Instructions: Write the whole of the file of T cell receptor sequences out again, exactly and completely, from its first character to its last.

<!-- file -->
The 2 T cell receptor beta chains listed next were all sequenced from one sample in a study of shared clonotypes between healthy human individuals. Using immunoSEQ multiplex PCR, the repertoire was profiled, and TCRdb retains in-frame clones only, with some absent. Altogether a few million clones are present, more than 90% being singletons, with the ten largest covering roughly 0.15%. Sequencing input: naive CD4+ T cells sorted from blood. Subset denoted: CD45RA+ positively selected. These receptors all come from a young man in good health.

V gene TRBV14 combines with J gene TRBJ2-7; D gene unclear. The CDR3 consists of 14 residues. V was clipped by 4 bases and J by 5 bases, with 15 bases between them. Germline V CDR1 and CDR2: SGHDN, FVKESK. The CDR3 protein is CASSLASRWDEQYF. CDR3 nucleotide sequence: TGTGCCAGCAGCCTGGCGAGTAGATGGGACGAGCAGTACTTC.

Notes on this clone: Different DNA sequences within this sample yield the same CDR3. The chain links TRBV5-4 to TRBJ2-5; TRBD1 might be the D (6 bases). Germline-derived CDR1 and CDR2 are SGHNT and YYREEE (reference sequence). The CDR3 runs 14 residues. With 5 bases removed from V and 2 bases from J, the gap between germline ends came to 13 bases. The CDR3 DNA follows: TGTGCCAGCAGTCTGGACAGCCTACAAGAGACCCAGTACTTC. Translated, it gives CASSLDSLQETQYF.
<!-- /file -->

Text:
The 2 T cell receptor beta chains listed next were all sequenced from one sample in a study of shared clonotypes between healthy human individuals. Using immunoSEQ multiplex PCR, the repertoire was profiled, and TCRdb retains in-frame clones only, with some absent. Altogether a few million clones are present, more than 90% being singletons, with the ten largest covering roughly 0.15%. Sequencing input: naive CD4+ T cells sorted from blood. Subset denoted: CD45RA+ positively selected. These receptors all come from a young man in good health.

V gene TRBV14 combines with J gene TRBJ2-7; D gene unclear. The CDR3 consists of 14 residues. V was clipped by 4 bases and J by 5 bases, with 15 bases between them. Germline V CDR1 and CDR2: SGHDN, FVKESK. The CDR3 protein is CASSLASRWDEQYF. CDR3 nucleotide sequence: TGTGCCAGCAGCCTGGCGAGTAGATGGGACGAGCAGTACTTC.

Notes on this clone: Different DNA sequences within this sample yield the same CDR3. The chain links TRBV5-4 to TRBJ2-5; TRBD1 might be the D (6 bases). Germline-derived CDR1 and CDR2 are SGHNT and YYREEE (reference sequence). The CDR3 runs 14 residues. With 5 bases removed from V and 2 bases from J, the gap between germline ends came to 13 bases. The CDR3 DNA follows: TGTGCCAGCAGTCTGGACAGCCTACAAGAGACCCAGTACTTC. Translated, it gives CASSLDSLQETQYF.